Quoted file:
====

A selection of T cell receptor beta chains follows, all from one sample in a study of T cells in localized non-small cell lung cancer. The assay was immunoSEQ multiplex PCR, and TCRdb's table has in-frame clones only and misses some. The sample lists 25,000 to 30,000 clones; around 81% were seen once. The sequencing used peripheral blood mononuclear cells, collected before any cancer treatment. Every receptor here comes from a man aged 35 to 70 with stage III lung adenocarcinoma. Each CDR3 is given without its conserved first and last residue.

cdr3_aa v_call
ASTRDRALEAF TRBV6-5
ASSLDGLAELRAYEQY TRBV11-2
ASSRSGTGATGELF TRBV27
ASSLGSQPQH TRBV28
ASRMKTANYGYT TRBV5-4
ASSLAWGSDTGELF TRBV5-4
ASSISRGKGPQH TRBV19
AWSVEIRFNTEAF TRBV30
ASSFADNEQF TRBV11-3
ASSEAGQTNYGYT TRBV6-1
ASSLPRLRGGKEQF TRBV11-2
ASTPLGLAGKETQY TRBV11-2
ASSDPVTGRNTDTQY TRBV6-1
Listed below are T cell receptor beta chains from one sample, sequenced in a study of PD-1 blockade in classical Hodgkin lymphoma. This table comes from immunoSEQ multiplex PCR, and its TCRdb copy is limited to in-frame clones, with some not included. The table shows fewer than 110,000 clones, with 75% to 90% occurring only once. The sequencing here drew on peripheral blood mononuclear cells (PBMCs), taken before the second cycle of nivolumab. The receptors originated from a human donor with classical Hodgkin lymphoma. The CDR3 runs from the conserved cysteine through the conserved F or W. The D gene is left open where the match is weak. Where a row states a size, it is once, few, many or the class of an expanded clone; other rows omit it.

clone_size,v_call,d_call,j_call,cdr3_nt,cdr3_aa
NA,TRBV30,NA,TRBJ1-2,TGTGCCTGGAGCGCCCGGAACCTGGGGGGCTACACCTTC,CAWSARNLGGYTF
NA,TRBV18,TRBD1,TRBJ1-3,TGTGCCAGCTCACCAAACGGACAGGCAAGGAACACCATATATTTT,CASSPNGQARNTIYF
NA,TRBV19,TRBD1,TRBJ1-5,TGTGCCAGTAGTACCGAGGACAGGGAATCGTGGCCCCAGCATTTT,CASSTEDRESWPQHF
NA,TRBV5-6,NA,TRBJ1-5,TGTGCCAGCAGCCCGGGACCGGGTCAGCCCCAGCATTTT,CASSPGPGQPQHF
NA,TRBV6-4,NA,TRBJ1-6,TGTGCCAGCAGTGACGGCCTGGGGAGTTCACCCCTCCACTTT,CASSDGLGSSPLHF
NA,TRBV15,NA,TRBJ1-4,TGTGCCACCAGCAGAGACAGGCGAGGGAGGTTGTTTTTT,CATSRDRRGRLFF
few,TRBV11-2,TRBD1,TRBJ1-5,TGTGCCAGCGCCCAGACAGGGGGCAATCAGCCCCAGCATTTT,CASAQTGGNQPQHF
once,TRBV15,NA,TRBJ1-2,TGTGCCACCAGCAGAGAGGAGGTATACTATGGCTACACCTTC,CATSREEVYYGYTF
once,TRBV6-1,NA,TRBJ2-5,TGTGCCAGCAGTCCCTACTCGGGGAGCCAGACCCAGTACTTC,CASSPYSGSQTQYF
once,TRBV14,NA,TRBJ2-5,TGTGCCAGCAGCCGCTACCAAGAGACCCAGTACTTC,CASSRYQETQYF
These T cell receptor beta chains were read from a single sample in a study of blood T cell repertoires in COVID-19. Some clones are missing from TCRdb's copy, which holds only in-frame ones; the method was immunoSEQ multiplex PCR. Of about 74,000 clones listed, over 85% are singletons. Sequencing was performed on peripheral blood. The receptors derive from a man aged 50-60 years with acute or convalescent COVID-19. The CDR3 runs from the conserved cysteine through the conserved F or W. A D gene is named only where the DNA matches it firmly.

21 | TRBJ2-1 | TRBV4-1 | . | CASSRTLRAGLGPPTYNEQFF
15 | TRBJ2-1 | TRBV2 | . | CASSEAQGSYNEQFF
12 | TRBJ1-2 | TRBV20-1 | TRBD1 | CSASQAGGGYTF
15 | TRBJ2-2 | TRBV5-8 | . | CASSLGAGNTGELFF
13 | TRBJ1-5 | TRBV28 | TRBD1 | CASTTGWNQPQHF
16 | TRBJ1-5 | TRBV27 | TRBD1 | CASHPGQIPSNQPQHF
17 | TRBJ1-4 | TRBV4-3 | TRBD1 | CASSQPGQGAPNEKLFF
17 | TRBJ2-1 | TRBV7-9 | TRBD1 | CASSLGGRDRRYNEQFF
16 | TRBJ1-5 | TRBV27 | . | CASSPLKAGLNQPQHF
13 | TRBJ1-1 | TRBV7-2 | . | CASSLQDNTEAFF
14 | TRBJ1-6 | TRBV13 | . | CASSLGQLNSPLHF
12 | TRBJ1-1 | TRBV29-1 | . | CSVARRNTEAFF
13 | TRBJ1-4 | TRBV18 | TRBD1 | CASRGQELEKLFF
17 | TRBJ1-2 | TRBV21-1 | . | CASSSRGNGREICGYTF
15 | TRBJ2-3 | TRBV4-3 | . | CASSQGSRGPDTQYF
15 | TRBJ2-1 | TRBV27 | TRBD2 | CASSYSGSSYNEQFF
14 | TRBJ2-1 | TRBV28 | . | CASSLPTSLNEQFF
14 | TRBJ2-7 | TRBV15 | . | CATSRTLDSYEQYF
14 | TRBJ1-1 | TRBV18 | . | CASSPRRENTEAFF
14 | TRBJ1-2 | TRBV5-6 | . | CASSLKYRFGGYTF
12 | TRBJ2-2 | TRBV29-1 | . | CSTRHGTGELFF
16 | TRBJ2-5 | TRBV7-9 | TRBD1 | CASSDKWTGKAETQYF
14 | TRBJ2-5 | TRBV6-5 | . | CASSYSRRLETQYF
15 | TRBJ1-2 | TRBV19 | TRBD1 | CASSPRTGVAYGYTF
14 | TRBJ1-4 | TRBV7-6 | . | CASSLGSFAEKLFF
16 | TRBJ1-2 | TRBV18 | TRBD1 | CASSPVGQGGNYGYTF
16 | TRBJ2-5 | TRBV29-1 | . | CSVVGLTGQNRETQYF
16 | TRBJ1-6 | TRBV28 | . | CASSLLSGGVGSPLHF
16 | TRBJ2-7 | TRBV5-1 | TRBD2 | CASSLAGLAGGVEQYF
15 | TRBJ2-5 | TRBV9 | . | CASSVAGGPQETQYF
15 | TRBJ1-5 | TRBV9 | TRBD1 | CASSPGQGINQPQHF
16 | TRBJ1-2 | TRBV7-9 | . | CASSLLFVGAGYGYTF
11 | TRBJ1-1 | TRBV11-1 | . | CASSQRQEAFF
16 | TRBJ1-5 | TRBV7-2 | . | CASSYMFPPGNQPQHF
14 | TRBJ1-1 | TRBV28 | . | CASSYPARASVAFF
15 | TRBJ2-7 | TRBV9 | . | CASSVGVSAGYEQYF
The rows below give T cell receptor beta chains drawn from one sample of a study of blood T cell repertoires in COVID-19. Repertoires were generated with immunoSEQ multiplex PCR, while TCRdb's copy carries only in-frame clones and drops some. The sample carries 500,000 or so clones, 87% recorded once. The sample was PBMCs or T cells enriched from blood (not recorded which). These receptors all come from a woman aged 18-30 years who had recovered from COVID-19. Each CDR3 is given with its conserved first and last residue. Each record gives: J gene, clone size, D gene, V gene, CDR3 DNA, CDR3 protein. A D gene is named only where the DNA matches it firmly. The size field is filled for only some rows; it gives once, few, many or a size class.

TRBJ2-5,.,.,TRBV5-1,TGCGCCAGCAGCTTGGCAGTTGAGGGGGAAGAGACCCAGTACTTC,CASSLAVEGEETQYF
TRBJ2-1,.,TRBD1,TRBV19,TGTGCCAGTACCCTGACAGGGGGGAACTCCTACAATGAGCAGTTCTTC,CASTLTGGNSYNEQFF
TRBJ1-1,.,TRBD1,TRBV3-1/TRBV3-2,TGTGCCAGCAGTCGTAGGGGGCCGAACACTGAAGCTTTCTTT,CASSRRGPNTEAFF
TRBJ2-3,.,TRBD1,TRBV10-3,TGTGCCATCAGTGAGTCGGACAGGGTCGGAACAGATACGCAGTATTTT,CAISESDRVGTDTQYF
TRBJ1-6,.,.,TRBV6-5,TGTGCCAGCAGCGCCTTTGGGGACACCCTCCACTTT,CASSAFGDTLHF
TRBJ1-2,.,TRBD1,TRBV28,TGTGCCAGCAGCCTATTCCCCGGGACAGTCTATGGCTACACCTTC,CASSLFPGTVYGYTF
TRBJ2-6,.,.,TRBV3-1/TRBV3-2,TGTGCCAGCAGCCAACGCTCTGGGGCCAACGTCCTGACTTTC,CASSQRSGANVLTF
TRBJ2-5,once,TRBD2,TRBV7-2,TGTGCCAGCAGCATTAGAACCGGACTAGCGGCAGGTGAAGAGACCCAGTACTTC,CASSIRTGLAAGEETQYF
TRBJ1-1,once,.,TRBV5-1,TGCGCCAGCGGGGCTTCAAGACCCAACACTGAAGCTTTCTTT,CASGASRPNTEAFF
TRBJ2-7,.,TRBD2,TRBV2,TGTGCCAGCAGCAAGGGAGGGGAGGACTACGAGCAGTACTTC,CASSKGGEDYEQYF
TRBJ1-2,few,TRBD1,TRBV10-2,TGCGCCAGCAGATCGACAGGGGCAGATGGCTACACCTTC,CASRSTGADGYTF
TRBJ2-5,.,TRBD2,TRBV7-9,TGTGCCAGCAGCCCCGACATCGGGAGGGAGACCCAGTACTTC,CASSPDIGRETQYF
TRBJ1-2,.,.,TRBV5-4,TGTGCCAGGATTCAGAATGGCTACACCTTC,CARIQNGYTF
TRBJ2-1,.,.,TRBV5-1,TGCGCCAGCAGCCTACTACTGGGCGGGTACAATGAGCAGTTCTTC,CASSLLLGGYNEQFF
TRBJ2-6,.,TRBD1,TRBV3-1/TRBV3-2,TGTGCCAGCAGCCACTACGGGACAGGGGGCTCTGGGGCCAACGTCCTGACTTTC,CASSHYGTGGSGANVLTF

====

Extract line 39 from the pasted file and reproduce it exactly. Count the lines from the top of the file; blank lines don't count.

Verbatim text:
14 | TRBJ1-6 | TRBV13 | . | CASSLGQLNSPLHF